Book Review — Memoirs of a Geisha by Arthur Golden
Rating — A tentative 3/5
Memoirs of a Geisha by Arthur Golden tells the story of Sayuri, a young Geisha formerly known as Chiyo, living in depression-era Japan. It is a bildungsroman (or ‘coming of age’ story) that tracks her life from a young girl living in a rural fishing village to an affluent young woman finding love in Kyoto…
I have one of those cool posters that lists a collection of classic books that you scratch off once you’ve read them. You can get them for movies, tv shows, life skills, camping… you name it, there’s probably a scratch off poster for it.
I’m starting an English Literature degree at the end of the year, so I have been eying up that poster a little more than I did before. I was scanning the list, wondering which one I would scratch off next. I was in the mood for something straightforward and accessible (in that moment I had a bit of a headache). So my eyes were avoiding works like Ulysses and Les Miserables. Then, gleaming in the centre, was Memoirs of a Geisha.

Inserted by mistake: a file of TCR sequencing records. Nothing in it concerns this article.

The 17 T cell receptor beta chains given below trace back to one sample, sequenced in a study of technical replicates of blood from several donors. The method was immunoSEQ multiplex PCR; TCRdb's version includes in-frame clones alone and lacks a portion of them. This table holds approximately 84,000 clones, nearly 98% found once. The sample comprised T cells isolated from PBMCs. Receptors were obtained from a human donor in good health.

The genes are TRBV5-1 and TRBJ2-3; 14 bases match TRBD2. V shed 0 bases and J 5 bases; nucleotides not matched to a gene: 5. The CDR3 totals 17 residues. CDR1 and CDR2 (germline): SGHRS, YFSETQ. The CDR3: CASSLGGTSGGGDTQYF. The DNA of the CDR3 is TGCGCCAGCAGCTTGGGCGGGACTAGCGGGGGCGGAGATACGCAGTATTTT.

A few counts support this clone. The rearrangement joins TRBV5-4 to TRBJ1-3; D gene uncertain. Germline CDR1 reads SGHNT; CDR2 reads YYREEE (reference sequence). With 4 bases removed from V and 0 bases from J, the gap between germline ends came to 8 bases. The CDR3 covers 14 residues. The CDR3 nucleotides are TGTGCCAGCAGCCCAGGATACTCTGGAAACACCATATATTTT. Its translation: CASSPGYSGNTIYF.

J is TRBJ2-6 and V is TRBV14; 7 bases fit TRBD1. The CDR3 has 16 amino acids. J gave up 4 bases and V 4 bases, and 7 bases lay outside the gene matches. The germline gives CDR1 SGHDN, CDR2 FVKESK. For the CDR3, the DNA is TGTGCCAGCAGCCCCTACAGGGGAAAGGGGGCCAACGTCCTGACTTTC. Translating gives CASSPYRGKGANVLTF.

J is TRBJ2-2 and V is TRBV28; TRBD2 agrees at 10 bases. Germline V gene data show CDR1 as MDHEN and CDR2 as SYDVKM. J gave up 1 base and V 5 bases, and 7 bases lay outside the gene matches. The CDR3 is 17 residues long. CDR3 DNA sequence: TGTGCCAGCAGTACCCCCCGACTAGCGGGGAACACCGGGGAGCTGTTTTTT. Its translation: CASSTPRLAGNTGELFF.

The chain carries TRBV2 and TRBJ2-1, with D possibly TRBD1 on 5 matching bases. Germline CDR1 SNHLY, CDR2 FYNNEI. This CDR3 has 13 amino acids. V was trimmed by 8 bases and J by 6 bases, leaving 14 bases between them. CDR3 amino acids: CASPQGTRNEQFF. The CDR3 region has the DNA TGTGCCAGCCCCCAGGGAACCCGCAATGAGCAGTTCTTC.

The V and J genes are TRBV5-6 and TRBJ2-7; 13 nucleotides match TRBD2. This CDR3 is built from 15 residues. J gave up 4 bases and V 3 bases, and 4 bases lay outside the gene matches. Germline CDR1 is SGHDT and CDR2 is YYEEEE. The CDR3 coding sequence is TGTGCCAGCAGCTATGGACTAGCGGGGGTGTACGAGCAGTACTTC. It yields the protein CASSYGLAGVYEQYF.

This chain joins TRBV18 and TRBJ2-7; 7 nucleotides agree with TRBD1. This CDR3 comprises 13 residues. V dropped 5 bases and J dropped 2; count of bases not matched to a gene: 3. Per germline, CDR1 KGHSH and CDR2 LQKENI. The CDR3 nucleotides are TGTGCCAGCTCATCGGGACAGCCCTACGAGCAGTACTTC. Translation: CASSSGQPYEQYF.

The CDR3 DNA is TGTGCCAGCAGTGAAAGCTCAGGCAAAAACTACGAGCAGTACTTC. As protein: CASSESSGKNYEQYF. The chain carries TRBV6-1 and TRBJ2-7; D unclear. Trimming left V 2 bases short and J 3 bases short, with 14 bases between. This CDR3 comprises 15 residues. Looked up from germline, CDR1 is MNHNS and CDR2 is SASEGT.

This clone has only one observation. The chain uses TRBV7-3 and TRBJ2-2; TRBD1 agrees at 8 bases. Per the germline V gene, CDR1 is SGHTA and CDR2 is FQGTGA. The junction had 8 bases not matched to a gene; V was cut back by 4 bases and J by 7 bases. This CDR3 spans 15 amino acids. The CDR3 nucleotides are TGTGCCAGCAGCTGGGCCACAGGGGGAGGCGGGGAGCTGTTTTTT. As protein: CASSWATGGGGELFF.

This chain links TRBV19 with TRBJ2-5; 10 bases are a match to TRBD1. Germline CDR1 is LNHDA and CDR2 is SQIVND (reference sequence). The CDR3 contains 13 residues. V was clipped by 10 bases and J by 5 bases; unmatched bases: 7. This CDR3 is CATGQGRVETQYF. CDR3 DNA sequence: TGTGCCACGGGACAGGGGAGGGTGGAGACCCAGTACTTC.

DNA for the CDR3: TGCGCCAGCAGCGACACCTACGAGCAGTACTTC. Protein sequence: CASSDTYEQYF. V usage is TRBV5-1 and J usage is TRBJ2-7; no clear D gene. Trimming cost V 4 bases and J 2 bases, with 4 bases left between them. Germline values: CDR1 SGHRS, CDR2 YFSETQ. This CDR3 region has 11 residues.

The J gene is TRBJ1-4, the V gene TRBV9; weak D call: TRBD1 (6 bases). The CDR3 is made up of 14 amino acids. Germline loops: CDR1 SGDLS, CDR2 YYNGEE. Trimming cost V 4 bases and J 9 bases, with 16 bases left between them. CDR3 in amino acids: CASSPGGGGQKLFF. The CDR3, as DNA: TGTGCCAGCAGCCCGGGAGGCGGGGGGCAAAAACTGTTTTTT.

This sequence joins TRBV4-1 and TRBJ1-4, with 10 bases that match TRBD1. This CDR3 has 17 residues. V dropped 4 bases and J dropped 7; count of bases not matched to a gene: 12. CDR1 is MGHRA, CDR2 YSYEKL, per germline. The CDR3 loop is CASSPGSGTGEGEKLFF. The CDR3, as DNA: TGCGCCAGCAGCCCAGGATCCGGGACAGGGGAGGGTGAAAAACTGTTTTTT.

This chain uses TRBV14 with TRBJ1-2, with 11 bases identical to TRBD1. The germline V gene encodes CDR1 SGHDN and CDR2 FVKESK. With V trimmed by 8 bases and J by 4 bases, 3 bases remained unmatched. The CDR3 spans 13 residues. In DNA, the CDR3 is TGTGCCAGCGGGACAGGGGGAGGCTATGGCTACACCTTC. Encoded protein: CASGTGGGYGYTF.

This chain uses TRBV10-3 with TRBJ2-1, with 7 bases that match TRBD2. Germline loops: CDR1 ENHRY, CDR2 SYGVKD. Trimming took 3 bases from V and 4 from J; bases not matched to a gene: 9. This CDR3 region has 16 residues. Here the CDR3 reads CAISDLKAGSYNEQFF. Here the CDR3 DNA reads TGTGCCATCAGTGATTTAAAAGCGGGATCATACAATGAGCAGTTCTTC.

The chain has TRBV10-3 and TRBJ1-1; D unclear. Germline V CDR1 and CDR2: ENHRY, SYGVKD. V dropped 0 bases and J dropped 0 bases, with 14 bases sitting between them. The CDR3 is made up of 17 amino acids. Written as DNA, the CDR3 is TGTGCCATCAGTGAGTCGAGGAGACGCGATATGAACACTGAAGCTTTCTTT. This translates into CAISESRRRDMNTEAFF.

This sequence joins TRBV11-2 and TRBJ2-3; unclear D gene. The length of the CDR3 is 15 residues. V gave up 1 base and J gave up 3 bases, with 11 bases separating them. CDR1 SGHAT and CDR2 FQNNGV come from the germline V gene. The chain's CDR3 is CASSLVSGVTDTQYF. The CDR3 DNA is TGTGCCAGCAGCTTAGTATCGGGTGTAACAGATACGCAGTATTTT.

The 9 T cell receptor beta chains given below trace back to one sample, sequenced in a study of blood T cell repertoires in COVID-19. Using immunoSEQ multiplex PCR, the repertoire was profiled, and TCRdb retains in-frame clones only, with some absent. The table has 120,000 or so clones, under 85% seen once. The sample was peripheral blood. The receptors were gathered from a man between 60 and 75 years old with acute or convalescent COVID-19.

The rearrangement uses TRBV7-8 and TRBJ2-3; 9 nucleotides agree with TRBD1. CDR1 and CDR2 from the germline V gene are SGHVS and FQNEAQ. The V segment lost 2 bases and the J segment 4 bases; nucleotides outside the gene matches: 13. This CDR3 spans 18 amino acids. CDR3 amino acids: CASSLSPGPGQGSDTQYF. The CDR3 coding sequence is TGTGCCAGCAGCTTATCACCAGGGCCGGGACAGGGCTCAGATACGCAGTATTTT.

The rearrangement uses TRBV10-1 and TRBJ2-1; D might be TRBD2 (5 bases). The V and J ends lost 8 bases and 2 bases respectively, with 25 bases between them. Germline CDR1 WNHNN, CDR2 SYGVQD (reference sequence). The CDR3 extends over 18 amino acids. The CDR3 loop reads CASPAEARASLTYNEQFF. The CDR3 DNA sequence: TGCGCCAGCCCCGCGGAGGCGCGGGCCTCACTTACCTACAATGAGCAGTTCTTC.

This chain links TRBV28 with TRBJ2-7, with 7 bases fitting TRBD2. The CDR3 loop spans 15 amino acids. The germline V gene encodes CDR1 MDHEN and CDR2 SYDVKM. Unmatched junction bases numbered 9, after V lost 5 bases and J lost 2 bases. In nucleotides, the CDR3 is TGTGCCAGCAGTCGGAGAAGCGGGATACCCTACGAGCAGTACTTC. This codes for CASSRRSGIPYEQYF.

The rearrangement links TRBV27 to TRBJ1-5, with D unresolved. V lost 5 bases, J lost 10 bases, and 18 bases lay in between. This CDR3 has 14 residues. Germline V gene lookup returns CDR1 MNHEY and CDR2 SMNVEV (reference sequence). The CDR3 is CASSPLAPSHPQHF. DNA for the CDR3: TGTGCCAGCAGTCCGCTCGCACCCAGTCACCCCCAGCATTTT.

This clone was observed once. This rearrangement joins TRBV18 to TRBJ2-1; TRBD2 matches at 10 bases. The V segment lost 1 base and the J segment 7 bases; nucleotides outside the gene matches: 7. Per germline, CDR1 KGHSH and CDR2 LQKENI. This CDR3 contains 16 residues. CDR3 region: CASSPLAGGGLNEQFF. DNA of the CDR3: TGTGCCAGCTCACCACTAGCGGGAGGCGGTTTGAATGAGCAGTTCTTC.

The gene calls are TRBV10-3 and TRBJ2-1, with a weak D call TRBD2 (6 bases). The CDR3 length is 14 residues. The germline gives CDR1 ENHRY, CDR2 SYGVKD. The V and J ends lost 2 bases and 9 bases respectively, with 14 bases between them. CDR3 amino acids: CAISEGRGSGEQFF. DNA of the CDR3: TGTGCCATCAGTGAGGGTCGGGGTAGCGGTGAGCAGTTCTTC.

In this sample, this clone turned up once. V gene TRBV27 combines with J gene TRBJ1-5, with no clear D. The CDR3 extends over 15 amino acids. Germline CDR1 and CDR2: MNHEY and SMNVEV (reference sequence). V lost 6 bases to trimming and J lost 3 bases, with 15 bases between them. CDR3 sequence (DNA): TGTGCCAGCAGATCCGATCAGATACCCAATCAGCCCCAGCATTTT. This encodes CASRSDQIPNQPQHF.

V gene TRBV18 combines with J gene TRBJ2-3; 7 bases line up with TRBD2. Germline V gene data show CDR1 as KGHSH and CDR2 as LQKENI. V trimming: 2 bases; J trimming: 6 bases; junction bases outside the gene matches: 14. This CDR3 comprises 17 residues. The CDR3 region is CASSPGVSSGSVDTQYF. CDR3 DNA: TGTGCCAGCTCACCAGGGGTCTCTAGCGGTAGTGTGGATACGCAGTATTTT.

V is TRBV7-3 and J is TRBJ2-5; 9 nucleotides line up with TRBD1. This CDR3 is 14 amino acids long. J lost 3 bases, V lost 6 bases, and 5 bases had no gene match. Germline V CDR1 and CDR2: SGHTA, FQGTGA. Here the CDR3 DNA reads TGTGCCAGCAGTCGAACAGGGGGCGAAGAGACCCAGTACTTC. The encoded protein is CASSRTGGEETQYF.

I stared at that little square for a while. I knew that the book was popular but controversial when it was published, and has since not aged well. I’ll admit, I feel a bit of trepidation writing this review as a white westerner. But a white westerner had the gall to write it, so I should have the gall to critique it.
I went into reading this novel knowing that it wasn’t written by an American man, I also knew that this book sparked a defamation lawsuit between the author and Mineko Iwasaki, a famous Geisha who was interviewed by Golden during his research. I was aware that it re-affirmed the stereotype that Geisha were sex-workers, which I knew (from a night of binge-watching of Geisha documentaries) was as true as saying that an emcee was a sex worker.
So, I felt as though I was prepared to read this, and that I wouldn’t get sucked in too much. I guess I wasn’t expecting Arthur Golden to be such a good writer, and I got utterly enamoured with the first few chapters.
In retrospect, this makes sense to me. This book was written for a western audience. It tapped into all the stereotypes of the mystical orient that I am now trying to unlearn since reading this book. The protagonist even had blue eyes, which somehow made her prettier and more valuable. I doubt this characteristic would have shown up if it wasn’t written through a western-gaze.